He wanted to explore the environs of his home but with lockdown in full force, he could not do much. But he understood that maybe it was the quietness of this stay indoors that kept human intrusion to the minimum that gave many living beings, including this shy visitor the courage to venture out. In that sense Pachu was happy that he got a chance to see this delicate beauty. But somewhere in him he knew that the loss of their usual homes by human activities like dredging, reclaiming and conversion to concrete housing colonies are endangering their survival. Along with this, massive use of chemicals in agriculture would also harm the birds which nest in and around the lands where crops are grown. When humans withdraw a little bit and slow down or stop their invasive activities, many beings gently come out. They need so little to survive, unlike human beings.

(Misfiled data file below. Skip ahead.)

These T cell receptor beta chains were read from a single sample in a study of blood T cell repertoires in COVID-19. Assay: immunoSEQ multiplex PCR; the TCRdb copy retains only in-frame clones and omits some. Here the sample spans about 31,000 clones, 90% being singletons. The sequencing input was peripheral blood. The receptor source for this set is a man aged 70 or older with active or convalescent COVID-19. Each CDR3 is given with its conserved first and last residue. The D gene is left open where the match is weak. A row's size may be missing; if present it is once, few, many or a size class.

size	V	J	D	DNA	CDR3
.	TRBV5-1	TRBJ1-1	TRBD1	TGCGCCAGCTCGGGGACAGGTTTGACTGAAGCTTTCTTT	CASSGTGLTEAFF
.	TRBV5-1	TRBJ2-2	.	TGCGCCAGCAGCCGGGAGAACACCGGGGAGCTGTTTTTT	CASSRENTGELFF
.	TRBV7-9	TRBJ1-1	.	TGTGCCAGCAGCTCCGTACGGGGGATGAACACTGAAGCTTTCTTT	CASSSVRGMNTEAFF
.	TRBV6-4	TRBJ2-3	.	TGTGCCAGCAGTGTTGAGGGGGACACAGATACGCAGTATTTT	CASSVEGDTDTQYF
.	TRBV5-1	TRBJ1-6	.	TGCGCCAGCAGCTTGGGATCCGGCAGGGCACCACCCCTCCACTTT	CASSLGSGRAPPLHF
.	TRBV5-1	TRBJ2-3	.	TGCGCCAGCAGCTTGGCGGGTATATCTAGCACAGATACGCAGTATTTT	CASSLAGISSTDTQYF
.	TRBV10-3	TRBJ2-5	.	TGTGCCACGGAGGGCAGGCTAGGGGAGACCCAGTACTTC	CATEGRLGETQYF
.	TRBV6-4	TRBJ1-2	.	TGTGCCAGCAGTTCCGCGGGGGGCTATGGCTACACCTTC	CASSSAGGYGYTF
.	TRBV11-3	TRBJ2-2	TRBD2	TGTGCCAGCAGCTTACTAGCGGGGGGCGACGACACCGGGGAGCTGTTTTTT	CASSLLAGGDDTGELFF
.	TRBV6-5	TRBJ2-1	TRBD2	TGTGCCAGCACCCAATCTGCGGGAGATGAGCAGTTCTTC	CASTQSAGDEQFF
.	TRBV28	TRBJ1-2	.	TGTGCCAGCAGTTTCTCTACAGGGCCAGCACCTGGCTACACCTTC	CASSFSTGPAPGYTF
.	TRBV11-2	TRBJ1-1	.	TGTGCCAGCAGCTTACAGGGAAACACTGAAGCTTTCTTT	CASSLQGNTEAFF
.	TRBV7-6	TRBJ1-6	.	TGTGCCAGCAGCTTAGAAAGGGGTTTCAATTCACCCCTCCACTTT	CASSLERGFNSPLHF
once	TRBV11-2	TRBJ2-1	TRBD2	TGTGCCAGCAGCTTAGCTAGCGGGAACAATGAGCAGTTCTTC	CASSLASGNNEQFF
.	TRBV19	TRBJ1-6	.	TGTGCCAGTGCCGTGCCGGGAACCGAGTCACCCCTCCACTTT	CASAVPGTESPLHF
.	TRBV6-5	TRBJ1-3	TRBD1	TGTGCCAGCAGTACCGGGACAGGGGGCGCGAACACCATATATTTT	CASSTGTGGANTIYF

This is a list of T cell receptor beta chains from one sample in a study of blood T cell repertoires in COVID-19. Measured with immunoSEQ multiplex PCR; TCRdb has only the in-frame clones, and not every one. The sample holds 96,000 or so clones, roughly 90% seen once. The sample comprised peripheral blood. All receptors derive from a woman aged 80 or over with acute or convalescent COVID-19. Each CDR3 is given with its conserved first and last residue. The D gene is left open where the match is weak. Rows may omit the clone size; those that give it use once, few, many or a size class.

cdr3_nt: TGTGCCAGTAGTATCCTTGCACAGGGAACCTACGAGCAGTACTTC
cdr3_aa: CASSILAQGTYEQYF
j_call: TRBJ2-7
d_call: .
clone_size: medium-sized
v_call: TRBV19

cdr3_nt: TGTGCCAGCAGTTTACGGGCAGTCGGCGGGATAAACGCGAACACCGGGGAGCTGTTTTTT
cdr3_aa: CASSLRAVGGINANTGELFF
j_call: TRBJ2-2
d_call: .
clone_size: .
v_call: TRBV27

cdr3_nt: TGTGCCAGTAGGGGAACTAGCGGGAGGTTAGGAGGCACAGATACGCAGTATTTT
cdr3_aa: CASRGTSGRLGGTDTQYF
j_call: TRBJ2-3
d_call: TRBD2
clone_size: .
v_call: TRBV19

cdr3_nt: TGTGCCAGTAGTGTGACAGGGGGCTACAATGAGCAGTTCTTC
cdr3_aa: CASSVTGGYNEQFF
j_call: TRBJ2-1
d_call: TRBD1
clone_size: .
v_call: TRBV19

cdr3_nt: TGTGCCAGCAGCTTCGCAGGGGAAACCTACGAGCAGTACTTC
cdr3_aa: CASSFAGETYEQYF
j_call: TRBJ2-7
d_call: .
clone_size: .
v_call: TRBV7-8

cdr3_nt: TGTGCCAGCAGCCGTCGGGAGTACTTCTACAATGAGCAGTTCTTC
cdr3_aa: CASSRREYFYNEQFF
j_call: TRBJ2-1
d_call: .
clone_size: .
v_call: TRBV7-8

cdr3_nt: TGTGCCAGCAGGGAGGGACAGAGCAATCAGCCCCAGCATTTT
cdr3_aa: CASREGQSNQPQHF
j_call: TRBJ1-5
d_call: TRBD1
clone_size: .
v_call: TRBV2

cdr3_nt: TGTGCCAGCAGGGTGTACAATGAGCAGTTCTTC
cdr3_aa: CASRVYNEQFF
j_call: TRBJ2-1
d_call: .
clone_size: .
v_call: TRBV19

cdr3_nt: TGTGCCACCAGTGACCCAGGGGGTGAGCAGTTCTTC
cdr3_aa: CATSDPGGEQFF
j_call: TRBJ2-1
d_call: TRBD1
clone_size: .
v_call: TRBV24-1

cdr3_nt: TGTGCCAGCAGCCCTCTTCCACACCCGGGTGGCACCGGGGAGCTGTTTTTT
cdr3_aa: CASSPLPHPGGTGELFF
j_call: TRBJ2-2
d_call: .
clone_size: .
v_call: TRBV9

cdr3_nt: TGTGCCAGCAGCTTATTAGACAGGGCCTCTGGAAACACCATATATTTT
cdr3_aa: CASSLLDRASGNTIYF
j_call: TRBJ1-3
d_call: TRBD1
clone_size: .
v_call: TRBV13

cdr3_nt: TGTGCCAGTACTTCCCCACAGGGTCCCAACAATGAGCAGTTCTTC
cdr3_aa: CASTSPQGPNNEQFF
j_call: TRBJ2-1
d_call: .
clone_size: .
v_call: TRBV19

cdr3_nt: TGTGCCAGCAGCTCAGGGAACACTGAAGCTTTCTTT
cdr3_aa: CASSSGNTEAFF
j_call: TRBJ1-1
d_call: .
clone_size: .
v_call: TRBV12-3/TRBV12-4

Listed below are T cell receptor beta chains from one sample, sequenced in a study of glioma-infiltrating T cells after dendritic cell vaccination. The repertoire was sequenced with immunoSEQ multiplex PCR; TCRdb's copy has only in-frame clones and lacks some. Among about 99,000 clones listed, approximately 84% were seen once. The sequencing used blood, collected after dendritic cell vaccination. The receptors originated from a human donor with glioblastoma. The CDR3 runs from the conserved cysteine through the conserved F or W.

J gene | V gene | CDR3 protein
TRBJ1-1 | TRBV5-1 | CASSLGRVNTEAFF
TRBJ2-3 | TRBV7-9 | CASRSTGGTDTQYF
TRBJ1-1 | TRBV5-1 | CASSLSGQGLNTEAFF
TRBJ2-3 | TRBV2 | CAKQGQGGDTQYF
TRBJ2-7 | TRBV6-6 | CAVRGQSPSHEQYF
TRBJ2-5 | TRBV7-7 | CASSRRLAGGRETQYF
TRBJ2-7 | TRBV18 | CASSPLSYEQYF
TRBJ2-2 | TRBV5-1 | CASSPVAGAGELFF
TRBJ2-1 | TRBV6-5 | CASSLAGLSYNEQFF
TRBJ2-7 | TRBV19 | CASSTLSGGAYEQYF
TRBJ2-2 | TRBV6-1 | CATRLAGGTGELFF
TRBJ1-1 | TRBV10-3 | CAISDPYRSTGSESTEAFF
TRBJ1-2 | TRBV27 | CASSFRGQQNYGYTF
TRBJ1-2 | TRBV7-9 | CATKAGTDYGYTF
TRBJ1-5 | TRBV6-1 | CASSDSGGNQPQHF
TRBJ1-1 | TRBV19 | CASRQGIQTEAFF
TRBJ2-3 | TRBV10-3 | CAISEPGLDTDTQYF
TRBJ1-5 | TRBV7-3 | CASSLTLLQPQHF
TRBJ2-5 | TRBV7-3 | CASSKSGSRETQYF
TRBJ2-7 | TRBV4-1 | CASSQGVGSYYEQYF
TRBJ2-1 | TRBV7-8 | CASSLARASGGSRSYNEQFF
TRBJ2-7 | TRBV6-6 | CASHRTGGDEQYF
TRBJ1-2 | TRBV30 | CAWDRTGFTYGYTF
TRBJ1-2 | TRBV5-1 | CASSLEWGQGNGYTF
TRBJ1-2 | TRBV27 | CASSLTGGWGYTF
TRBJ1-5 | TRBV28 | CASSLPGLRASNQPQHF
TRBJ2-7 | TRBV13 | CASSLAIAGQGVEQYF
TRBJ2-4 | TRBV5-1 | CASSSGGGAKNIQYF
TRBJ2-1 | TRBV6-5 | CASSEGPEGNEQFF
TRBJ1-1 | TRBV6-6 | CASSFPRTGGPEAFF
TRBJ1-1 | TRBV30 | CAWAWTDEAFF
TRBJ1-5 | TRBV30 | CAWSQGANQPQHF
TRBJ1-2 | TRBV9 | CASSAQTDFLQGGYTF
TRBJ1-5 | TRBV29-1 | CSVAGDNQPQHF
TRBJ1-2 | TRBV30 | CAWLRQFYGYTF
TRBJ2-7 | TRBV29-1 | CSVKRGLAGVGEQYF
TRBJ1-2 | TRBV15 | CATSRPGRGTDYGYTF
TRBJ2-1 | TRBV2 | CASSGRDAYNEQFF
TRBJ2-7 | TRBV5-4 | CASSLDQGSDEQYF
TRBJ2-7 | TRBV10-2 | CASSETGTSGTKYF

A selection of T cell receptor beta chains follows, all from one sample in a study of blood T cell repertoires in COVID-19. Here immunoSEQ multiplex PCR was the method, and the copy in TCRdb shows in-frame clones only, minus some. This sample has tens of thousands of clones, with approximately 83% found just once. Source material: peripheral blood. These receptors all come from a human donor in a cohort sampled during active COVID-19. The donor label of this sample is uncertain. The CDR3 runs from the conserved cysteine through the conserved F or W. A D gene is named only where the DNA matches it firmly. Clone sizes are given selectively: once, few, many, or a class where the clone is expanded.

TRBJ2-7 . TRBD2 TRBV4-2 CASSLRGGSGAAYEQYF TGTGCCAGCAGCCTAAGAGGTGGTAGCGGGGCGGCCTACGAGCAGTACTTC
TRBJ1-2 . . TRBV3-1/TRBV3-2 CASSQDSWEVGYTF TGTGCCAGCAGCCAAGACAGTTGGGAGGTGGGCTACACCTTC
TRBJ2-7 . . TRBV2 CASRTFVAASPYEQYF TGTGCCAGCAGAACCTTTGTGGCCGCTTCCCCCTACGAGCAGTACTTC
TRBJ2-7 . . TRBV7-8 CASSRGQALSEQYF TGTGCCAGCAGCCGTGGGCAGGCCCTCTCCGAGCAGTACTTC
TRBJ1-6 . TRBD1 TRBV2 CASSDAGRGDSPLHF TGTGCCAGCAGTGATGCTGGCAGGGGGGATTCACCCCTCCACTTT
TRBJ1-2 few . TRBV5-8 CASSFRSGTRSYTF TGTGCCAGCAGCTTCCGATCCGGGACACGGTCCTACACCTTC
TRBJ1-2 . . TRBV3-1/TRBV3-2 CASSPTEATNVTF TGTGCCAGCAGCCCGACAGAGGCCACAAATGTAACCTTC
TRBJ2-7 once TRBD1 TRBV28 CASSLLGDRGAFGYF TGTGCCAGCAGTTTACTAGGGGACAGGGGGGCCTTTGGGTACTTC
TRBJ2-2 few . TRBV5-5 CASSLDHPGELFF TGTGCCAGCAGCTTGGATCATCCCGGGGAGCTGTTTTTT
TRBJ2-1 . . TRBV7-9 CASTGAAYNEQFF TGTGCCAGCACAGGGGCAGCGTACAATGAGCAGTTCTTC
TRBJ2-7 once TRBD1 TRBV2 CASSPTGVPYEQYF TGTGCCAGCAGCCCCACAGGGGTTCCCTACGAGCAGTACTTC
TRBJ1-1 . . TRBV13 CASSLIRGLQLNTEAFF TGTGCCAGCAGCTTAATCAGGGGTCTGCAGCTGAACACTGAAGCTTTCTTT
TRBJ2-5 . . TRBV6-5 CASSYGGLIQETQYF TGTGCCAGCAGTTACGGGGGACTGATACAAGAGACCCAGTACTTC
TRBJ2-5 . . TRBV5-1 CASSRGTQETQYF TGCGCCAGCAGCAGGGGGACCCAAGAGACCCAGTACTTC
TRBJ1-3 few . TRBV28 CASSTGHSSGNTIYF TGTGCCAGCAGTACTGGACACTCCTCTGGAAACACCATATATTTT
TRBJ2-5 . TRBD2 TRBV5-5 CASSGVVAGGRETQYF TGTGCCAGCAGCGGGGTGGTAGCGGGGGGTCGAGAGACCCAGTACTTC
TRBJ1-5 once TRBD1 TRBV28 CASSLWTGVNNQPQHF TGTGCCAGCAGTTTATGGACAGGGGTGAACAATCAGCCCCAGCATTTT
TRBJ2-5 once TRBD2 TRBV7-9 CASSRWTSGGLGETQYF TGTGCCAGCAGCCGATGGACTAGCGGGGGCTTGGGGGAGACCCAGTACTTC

Pachu and Aadi are 2 children who discovered their connection with a living being accidentally because of the time and quietude lockdown gave them and their elders. The human heart’s love for Nature cannot ultimately be concreted over (Jay Griffiths in ‘Kith – The Riddle of the Childscape’, 2013). Through understanding the two birds and where they belong to, what has happened to their homes because of human callousness, there is a kindling of compassion, concern and active engagement in the young minds. Their fascination for these tiny blobs of life, their perfect harmony with the surroundings takes a quantum jump when the boys realise that they may be destroyed forever. They feel a kinship with a being other than humans which is essentially a feeling that is the bottom line of being human. Having experienced this at such a young age perhaps these children will grow up as better and compassionate human beings with “their oldest memories having the flavour of Earth” (Lorca).